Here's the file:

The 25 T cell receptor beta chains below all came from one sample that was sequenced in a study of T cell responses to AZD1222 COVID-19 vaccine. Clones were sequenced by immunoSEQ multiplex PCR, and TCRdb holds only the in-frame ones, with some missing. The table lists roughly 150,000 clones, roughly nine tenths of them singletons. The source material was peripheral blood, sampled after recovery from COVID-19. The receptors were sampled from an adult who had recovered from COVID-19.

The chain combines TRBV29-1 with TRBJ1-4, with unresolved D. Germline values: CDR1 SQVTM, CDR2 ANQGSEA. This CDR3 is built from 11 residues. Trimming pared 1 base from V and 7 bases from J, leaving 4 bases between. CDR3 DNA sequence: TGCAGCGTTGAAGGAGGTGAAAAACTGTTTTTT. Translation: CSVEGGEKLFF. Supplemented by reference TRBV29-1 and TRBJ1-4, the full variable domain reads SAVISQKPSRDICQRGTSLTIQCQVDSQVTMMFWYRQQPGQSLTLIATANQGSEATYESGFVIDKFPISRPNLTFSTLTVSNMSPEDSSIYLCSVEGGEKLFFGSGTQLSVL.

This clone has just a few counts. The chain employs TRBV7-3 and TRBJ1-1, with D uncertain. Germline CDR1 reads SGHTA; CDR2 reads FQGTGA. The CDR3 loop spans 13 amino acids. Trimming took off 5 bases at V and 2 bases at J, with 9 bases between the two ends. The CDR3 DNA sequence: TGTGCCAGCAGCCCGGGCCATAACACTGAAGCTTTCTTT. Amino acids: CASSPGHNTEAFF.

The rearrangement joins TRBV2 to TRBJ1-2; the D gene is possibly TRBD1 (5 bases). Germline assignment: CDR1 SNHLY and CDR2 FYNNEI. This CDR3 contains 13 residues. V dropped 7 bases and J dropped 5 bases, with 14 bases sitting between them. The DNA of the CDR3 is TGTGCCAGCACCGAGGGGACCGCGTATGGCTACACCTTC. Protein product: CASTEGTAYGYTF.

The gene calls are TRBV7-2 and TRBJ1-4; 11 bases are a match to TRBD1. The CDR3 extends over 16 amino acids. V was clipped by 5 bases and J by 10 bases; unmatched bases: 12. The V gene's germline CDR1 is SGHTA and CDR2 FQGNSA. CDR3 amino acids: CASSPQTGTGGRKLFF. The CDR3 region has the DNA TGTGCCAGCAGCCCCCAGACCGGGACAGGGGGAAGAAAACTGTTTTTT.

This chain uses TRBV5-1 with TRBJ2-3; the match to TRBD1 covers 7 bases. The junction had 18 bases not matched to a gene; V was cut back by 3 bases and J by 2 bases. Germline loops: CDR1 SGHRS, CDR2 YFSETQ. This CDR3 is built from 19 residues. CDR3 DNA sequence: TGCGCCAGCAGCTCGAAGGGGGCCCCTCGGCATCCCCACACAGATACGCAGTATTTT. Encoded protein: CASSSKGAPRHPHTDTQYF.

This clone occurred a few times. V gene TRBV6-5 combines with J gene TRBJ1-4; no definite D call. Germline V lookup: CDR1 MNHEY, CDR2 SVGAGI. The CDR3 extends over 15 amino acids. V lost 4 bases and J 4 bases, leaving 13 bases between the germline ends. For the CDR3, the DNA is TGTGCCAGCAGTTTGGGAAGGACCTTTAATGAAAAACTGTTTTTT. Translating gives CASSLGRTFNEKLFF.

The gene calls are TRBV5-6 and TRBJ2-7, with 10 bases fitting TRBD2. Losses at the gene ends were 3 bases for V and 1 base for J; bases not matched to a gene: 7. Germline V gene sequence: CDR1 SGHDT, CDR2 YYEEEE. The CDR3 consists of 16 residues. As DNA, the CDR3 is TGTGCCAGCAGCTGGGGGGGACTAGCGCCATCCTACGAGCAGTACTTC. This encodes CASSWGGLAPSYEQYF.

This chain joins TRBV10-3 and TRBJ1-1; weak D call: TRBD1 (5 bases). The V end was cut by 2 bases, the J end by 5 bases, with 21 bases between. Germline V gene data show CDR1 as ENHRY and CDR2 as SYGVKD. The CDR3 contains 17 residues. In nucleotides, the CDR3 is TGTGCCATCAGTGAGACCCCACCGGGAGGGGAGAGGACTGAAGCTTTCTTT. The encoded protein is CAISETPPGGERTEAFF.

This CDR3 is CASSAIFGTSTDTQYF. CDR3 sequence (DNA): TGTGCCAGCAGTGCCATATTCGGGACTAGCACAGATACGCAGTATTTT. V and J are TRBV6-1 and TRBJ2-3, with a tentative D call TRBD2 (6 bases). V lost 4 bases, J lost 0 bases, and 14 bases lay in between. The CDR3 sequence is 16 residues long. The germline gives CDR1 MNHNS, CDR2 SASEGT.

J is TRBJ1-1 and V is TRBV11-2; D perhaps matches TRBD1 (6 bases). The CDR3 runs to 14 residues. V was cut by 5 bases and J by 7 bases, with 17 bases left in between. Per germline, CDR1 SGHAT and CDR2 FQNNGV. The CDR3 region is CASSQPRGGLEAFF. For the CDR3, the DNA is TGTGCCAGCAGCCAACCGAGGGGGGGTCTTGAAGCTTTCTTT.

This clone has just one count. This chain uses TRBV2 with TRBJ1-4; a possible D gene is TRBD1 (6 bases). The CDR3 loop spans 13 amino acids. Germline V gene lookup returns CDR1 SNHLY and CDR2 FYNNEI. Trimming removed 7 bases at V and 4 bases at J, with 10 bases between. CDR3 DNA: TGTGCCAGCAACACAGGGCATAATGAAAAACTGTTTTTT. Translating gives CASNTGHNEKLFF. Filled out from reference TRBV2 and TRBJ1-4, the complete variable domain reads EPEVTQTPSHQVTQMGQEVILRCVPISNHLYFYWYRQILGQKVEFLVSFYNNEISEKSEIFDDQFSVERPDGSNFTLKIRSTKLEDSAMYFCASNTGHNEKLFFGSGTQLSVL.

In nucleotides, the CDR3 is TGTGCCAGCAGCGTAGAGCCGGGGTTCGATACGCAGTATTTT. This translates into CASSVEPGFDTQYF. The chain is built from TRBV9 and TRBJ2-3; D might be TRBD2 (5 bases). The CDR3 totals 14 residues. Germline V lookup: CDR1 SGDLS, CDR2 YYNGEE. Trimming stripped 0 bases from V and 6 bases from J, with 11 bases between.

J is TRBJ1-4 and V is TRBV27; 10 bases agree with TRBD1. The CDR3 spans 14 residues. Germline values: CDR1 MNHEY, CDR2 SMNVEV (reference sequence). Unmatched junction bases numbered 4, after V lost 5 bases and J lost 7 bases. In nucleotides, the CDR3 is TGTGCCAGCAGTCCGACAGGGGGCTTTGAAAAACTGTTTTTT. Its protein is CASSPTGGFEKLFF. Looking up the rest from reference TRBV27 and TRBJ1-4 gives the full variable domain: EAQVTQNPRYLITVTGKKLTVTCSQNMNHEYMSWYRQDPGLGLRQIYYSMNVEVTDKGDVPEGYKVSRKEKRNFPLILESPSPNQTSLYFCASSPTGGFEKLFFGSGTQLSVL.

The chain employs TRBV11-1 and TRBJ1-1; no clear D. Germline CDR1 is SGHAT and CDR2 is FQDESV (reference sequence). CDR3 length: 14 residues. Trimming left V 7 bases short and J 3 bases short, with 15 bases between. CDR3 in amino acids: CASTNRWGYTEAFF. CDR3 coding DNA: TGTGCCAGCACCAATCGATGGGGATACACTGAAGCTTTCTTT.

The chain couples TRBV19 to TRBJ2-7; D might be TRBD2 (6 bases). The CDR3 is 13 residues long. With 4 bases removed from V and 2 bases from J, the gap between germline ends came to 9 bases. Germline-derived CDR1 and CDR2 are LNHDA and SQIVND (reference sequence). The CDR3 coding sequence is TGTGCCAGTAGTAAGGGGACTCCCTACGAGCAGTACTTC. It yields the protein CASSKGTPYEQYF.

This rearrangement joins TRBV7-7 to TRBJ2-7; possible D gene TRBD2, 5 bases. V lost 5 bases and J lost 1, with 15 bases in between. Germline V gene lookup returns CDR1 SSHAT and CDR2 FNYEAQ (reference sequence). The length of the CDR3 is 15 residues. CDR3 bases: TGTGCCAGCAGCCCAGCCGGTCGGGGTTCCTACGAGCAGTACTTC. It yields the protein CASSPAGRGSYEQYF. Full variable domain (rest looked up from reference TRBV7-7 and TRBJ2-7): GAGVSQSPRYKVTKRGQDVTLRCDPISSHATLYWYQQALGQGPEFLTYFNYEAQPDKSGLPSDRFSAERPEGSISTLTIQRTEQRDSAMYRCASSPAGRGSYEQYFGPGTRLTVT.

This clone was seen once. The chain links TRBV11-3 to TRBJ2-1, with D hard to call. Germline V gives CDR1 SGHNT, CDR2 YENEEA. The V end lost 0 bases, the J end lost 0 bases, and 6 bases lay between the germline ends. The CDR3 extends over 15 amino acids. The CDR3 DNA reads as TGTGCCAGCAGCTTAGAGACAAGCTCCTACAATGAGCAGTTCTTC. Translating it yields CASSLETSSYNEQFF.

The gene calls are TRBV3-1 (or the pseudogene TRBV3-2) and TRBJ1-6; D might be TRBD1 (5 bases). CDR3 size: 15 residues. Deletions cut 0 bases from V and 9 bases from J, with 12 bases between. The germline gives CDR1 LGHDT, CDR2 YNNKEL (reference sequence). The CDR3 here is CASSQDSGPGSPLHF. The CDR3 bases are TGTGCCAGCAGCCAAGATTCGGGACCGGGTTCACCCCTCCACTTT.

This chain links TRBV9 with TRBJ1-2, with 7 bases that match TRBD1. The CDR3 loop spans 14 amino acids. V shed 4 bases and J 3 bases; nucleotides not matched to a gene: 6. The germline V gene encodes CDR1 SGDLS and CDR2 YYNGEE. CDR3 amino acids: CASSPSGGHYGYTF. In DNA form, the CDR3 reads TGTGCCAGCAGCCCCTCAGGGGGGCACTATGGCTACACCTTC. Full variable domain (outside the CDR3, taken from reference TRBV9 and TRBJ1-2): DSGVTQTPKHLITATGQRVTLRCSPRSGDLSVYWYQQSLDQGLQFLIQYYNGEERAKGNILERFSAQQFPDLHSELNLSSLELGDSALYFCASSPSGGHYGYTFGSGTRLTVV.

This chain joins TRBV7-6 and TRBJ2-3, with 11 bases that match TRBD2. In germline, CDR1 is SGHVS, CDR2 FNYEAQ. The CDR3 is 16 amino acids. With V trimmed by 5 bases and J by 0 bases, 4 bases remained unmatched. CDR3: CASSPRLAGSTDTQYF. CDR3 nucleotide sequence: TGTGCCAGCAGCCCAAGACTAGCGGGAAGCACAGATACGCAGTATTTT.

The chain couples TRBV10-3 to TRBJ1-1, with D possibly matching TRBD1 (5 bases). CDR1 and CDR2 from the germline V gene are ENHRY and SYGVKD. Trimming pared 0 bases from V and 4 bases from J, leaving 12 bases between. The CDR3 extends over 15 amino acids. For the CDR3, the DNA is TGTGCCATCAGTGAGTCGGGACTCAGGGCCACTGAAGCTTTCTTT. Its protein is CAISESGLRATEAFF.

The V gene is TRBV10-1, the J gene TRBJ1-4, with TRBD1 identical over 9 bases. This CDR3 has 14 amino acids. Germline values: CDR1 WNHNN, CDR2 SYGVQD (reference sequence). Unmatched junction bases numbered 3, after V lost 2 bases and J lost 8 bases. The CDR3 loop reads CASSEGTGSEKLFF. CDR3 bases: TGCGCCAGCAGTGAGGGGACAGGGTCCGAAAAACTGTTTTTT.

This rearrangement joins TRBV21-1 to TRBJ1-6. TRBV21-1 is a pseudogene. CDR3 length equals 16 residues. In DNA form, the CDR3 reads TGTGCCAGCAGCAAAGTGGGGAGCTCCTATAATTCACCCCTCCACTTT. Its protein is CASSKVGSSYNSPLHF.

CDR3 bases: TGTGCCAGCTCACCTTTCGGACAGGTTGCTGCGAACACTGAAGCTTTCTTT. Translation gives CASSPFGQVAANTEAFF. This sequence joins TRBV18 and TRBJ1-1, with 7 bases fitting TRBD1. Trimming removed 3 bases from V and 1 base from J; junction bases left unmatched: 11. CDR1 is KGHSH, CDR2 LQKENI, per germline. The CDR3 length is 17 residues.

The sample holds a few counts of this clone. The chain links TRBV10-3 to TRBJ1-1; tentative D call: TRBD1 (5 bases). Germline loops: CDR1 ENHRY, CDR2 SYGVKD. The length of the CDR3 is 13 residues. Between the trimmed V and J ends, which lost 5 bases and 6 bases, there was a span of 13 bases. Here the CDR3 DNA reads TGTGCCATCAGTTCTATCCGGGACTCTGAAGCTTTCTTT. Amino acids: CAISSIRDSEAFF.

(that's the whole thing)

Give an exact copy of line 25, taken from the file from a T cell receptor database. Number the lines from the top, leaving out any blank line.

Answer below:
CDR3 bases: TGTGCCAGCTCACCTTTCGGACAGGTTGCTGCGAACACTGAAGCTTTCTTT. Translation gives CASSPFGQVAANTEAFF. This sequence joins TRBV18 and TRBJ1-1, with 7 bases fitting TRBD1. Trimming removed 3 bases from V and 1 base from J; junction bases left unmatched: 11. CDR1 is KGHSH, CDR2 LQKENI, per germline. The CDR3 length is 17 residues.